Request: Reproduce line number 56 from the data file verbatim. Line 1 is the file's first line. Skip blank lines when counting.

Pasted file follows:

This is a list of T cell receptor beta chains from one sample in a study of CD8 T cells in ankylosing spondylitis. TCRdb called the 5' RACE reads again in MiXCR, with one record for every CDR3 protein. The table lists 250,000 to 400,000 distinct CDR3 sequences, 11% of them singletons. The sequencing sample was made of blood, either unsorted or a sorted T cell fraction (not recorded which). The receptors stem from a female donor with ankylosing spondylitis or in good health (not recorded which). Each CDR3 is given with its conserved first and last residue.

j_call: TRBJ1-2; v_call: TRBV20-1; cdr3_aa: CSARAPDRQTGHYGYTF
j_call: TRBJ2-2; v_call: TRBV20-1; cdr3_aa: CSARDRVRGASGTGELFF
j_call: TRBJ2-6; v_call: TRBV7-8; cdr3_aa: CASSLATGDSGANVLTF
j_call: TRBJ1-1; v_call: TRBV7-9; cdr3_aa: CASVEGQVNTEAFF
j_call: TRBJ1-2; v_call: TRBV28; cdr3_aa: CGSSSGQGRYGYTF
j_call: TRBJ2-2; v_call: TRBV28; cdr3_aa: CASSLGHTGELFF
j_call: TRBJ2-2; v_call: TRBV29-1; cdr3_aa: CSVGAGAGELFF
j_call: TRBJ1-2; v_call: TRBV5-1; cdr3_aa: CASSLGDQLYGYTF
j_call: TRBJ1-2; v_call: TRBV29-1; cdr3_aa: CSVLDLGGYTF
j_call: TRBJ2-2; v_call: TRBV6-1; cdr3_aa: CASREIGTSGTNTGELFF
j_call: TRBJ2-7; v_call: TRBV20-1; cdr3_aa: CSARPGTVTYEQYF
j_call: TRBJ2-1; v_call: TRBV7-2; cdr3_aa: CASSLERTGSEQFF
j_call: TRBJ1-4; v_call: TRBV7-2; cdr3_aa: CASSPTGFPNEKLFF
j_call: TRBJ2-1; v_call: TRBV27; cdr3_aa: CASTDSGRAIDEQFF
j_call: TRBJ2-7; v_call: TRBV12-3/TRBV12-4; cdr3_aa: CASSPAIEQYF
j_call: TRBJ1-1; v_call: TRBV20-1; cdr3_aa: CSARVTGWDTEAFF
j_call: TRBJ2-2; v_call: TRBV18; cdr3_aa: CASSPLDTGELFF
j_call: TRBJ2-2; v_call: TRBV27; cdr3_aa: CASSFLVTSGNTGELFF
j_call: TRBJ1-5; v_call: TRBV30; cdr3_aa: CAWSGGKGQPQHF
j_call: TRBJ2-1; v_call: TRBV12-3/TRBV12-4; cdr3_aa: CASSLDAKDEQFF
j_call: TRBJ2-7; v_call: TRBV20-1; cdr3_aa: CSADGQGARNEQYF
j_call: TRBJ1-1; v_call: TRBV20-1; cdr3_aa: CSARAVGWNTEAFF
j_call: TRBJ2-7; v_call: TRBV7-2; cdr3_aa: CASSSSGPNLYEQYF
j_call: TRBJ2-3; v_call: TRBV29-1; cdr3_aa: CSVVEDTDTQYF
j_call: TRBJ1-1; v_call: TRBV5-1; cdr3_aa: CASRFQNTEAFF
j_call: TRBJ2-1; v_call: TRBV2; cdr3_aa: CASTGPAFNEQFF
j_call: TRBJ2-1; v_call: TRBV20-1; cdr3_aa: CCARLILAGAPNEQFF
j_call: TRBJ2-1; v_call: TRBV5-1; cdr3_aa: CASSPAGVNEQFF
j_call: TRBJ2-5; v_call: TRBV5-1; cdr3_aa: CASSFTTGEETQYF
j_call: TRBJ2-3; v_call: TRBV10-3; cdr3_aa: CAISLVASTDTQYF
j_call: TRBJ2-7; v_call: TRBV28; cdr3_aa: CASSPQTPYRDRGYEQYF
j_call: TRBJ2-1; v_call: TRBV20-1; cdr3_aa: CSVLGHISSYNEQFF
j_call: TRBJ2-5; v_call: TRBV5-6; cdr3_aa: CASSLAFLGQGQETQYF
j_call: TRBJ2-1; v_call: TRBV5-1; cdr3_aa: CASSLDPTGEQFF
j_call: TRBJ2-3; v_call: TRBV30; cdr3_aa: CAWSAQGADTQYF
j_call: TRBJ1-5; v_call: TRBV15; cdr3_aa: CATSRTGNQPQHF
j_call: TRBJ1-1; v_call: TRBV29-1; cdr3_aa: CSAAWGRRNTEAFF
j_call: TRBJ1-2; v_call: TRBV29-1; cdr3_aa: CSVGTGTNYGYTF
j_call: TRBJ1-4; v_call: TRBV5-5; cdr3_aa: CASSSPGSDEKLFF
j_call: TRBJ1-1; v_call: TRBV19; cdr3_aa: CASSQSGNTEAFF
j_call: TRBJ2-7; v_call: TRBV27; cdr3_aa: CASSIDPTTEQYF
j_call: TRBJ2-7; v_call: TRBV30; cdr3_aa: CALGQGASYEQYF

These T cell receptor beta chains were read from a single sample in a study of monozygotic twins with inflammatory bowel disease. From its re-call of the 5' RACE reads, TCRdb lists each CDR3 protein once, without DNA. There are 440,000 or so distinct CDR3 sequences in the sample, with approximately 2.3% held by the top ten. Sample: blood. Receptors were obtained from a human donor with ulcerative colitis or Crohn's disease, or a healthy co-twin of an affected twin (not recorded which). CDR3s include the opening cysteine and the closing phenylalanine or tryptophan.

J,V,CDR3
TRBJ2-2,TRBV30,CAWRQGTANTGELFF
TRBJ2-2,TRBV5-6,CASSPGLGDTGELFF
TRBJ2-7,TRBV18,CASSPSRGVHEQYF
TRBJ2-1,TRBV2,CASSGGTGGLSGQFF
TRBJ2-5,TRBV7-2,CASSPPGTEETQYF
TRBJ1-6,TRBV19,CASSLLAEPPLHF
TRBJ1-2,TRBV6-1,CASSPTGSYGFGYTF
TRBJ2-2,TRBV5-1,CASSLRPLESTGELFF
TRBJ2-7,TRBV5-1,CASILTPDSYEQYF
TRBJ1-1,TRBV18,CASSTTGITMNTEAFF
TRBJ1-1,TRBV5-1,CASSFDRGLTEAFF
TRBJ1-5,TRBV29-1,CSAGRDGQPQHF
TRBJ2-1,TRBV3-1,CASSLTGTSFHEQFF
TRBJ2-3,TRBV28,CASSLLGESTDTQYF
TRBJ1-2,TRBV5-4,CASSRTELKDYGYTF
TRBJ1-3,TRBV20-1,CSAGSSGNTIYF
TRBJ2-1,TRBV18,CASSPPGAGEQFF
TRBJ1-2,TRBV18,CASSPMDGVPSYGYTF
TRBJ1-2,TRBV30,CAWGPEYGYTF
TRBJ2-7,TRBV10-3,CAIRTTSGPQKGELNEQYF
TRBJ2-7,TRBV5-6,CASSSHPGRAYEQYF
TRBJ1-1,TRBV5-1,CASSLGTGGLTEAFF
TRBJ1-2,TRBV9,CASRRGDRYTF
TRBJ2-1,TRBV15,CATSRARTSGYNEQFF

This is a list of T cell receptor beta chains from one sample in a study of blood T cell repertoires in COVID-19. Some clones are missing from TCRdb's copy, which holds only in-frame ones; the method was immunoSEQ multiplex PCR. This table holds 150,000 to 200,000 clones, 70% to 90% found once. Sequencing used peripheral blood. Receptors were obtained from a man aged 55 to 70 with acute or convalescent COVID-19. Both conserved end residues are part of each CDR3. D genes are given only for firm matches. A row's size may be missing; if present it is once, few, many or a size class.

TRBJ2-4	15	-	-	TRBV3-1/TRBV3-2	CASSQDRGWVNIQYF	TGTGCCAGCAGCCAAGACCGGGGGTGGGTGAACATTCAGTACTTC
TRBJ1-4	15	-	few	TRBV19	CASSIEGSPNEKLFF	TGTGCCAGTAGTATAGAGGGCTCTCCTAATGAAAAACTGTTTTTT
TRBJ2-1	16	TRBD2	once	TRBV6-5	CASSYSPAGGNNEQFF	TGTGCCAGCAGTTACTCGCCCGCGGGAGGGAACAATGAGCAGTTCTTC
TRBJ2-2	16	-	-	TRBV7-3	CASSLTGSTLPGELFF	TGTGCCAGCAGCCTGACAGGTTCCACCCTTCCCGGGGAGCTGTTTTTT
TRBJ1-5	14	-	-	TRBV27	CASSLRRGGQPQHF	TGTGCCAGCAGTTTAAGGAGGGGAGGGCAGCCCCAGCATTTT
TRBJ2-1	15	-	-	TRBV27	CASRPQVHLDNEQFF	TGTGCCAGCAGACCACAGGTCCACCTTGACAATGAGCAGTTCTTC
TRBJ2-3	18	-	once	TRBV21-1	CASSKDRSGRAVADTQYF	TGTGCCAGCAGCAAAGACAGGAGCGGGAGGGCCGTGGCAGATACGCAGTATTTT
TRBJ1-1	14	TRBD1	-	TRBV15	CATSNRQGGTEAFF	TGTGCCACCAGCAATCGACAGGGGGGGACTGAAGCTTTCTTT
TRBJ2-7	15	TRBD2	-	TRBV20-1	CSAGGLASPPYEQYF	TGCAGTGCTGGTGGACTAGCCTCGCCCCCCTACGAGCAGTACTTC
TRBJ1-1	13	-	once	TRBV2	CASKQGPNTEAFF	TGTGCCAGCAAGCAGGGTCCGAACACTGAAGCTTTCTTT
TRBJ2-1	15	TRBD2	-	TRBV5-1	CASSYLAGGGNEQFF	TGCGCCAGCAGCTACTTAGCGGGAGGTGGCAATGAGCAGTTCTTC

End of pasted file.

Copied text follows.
TRBJ1-1,TRBV5-1,CASSFDRGLTEAFF